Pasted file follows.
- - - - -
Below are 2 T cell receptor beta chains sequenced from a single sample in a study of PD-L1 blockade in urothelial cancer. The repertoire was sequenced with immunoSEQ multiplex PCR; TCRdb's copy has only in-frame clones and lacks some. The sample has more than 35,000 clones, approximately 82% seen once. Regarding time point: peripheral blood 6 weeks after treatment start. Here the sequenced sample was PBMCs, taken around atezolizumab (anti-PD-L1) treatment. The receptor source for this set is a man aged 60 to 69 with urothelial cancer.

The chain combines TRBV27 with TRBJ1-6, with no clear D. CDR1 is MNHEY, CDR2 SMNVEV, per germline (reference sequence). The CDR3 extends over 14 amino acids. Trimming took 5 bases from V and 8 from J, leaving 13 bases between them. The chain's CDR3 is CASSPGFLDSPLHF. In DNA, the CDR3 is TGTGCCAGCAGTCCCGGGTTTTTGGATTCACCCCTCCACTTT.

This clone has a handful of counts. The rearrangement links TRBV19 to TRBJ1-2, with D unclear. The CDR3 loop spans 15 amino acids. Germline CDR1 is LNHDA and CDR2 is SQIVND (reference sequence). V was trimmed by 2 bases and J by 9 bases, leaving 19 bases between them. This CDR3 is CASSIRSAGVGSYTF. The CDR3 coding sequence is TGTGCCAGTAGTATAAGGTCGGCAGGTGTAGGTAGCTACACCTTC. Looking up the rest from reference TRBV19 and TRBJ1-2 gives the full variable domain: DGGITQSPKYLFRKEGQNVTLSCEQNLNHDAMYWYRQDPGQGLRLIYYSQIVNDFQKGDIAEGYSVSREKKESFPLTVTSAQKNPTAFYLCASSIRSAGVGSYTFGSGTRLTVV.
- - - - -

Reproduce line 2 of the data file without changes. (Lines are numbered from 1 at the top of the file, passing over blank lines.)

The chain combines TRBV27 with TRBJ1-6, with no clear D. CDR1 is MNHEY, CDR2 SMNVEV, per germline (reference sequence). The CDR3 extends over 14 amino acids. Trimming took 5 bases from V and 8 from J, leaving 13 bases between them. The chain's CDR3 is CASSPGFLDSPLHF. In DNA, the CDR3 is TGTGCCAGCAGTCCCGGGTTTTTGGATTCACCCCTCCACTTT.